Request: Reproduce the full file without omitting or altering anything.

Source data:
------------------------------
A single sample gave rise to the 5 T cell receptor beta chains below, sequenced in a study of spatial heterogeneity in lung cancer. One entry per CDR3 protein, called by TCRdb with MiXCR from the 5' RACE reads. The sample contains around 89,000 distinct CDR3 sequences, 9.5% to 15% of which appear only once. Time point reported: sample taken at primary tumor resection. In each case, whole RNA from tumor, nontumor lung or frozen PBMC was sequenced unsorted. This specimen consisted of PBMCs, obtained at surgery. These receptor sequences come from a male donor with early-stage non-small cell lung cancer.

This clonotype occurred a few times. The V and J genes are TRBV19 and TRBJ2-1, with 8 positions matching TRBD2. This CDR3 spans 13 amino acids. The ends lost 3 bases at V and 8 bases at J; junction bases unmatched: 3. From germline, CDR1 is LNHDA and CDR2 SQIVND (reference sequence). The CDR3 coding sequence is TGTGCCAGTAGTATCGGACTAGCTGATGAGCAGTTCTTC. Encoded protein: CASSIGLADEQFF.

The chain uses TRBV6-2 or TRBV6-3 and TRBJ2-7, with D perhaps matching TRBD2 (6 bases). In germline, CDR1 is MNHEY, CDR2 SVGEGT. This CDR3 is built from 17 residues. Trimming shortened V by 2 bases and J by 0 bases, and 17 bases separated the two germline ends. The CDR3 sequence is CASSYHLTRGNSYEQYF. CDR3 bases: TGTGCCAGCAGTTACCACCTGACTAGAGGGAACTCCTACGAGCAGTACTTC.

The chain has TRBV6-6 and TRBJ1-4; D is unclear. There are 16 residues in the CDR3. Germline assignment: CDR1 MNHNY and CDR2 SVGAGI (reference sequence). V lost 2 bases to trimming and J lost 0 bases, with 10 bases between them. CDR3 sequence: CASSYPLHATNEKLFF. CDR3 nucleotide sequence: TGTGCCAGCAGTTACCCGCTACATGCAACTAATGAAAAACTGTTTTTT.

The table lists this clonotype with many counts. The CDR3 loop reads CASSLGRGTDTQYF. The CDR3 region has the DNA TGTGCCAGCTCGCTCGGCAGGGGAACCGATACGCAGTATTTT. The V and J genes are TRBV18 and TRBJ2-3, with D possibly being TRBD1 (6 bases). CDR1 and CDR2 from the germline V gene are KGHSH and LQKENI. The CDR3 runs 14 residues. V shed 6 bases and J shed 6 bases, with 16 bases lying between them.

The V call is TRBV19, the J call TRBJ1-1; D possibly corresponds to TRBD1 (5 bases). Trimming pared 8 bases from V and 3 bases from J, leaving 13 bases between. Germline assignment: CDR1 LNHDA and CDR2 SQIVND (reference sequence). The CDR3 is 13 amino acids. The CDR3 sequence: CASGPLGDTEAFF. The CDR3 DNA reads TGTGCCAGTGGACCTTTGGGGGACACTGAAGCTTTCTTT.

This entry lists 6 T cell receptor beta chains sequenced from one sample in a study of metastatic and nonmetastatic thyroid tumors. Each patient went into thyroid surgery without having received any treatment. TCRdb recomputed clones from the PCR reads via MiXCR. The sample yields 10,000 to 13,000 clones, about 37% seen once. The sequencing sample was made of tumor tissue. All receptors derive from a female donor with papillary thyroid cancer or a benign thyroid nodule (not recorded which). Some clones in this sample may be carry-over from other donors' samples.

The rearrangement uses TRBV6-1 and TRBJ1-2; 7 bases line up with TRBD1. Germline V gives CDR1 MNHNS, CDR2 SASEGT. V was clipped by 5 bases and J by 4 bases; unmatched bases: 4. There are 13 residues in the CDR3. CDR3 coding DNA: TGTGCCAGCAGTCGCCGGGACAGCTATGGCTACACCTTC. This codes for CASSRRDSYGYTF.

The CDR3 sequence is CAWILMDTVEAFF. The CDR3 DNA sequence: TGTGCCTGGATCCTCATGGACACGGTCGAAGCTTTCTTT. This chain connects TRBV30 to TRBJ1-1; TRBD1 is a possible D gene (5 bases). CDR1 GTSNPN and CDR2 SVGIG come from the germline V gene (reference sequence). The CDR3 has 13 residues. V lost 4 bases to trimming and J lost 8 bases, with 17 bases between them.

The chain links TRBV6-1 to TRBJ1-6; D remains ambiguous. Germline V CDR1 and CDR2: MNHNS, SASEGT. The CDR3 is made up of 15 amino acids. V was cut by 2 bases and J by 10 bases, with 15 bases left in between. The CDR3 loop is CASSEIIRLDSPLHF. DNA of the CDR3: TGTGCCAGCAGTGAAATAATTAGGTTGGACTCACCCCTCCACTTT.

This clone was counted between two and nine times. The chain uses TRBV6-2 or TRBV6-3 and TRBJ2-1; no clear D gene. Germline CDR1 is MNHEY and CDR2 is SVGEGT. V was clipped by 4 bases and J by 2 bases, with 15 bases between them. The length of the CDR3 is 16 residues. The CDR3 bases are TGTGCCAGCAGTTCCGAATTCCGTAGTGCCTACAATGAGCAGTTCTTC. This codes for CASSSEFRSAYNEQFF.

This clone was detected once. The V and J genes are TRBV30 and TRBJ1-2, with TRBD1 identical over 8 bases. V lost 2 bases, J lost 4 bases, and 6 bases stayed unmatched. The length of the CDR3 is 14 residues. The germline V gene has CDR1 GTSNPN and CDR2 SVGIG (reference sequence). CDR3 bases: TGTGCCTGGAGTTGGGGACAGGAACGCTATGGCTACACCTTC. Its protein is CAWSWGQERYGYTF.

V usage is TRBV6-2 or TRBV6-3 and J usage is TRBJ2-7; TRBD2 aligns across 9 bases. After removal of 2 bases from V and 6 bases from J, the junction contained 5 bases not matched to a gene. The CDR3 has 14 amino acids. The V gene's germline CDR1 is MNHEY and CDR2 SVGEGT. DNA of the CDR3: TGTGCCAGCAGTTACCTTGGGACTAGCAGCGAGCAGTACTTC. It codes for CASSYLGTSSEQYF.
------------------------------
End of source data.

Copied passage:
A single sample gave rise to the 5 T cell receptor beta chains below, sequenced in a study of spatial heterogeneity in lung cancer. One entry per CDR3 protein, called by TCRdb with MiXCR from the 5' RACE reads. The sample contains around 89,000 distinct CDR3 sequences, 9.5% to 15% of which appear only once. Time point reported: sample taken at primary tumor resection. In each case, whole RNA from tumor, nontumor lung or frozen PBMC was sequenced unsorted. This specimen consisted of PBMCs, obtained at surgery. These receptor sequences come from a male donor with early-stage non-small cell lung cancer.

This clonotype occurred a few times. The V and J genes are TRBV19 and TRBJ2-1, with 8 positions matching TRBD2. This CDR3 spans 13 amino acids. The ends lost 3 bases at V and 8 bases at J; junction bases unmatched: 3. From germline, CDR1 is LNHDA and CDR2 SQIVND (reference sequence). The CDR3 coding sequence is TGTGCCAGTAGTATCGGACTAGCTGATGAGCAGTTCTTC. Encoded protein: CASSIGLADEQFF.

The chain uses TRBV6-2 or TRBV6-3 and TRBJ2-7, with D perhaps matching TRBD2 (6 bases). In germline, CDR1 is MNHEY, CDR2 SVGEGT. This CDR3 is built from 17 residues. Trimming shortened V by 2 bases and J by 0 bases, and 17 bases separated the two germline ends. The CDR3 sequence is CASSYHLTRGNSYEQYF. CDR3 bases: TGTGCCAGCAGTTACCACCTGACTAGAGGGAACTCCTACGAGCAGTACTTC.

The chain has TRBV6-6 and TRBJ1-4; D is unclear. There are 16 residues in the CDR3. Germline assignment: CDR1 MNHNY and CDR2 SVGAGI (reference sequence). V lost 2 bases to trimming and J lost 0 bases, with 10 bases between them. CDR3 sequence: CASSYPLHATNEKLFF. CDR3 nucleotide sequence: TGTGCCAGCAGTTACCCGCTACATGCAACTAATGAAAAACTGTTTTTT.

The table lists this clonotype with many counts. The CDR3 loop reads CASSLGRGTDTQYF. The CDR3 region has the DNA TGTGCCAGCTCGCTCGGCAGGGGAACCGATACGCAGTATTTT. The V and J genes are TRBV18 and TRBJ2-3, with D possibly being TRBD1 (6 bases). CDR1 and CDR2 from the germline V gene are KGHSH and LQKENI. The CDR3 runs 14 residues. V shed 6 bases and J shed 6 bases, with 16 bases lying between them.

The V call is TRBV19, the J call TRBJ1-1; D possibly corresponds to TRBD1 (5 bases). Trimming pared 8 bases from V and 3 bases from J, leaving 13 bases between. Germline assignment: CDR1 LNHDA and CDR2 SQIVND (reference sequence). The CDR3 is 13 amino acids. The CDR3 sequence: CASGPLGDTEAFF. The CDR3 DNA reads TGTGCCAGTGGACCTTTGGGGGACACTGAAGCTTTCTTT.

This entry lists 6 T cell receptor beta chains sequenced from one sample in a study of metastatic and nonmetastatic thyroid tumors. Each patient went into thyroid surgery without having received any treatment. TCRdb recomputed clones from the PCR reads via MiXCR. The sample yields 10,000 to 13,000 clones, about 37% seen once. The sequencing sample was made of tumor tissue. All receptors derive from a female donor with papillary thyroid cancer or a benign thyroid nodule (not recorded which). Some clones in this sample may be carry-over from other donors' samples.

The rearrangement uses TRBV6-1 and TRBJ1-2; 7 bases line up with TRBD1. Germline V gives CDR1 MNHNS, CDR2 SASEGT. V was clipped by 5 bases and J by 4 bases; unmatched bases: 4. There are 13 residues in the CDR3. CDR3 coding DNA: TGTGCCAGCAGTCGCCGGGACAGCTATGGCTACACCTTC. This codes for CASSRRDSYGYTF.

The CDR3 sequence is CAWILMDTVEAFF. The CDR3 DNA sequence: TGTGCCTGGATCCTCATGGACACGGTCGAAGCTTTCTTT. This chain connects TRBV30 to TRBJ1-1; TRBD1 is a possible D gene (5 bases). CDR1 GTSNPN and CDR2 SVGIG come from the germline V gene (reference sequence). The CDR3 has 13 residues. V lost 4 bases to trimming and J lost 8 bases, with 17 bases between them.

The chain links TRBV6-1 to TRBJ1-6; D remains ambiguous. Germline V CDR1 and CDR2: MNHNS, SASEGT. The CDR3 is made up of 15 amino acids. V was cut by 2 bases and J by 10 bases, with 15 bases left in between. The CDR3 loop is CASSEIIRLDSPLHF. DNA of the CDR3: TGTGCCAGCAGTGAAATAATTAGGTTGGACTCACCCCTCCACTTT.

This clone was counted between two and nine times. The chain uses TRBV6-2 or TRBV6-3 and TRBJ2-1; no clear D gene. Germline CDR1 is MNHEY and CDR2 is SVGEGT. V was clipped by 4 bases and J by 2 bases, with 15 bases between them. The length of the CDR3 is 16 residues. The CDR3 bases are TGTGCCAGCAGTTCCGAATTCCGTAGTGCCTACAATGAGCAGTTCTTC. This codes for CASSSEFRSAYNEQFF.

This clone was detected once. The V and J genes are TRBV30 and TRBJ1-2, with TRBD1 identical over 8 bases. V lost 2 bases, J lost 4 bases, and 6 bases stayed unmatched. The length of the CDR3 is 14 residues. The germline V gene has CDR1 GTSNPN and CDR2 SVGIG (reference sequence). CDR3 bases: TGTGCCTGGAGTTGGGGACAGGAACGCTATGGCTACACCTTC. Its protein is CAWSWGQERYGYTF.

V usage is TRBV6-2 or TRBV6-3 and J usage is TRBJ2-7; TRBD2 aligns across 9 bases. After removal of 2 bases from V and 6 bases from J, the junction contained 5 bases not matched to a gene. The CDR3 has 14 amino acids. The V gene's germline CDR1 is MNHEY and CDR2 SVGEGT. DNA of the CDR3: TGTGCCAGCAGTTACCTTGGGACTAGCAGCGAGCAGTACTTC. It codes for CASSYLGTSSEQYF.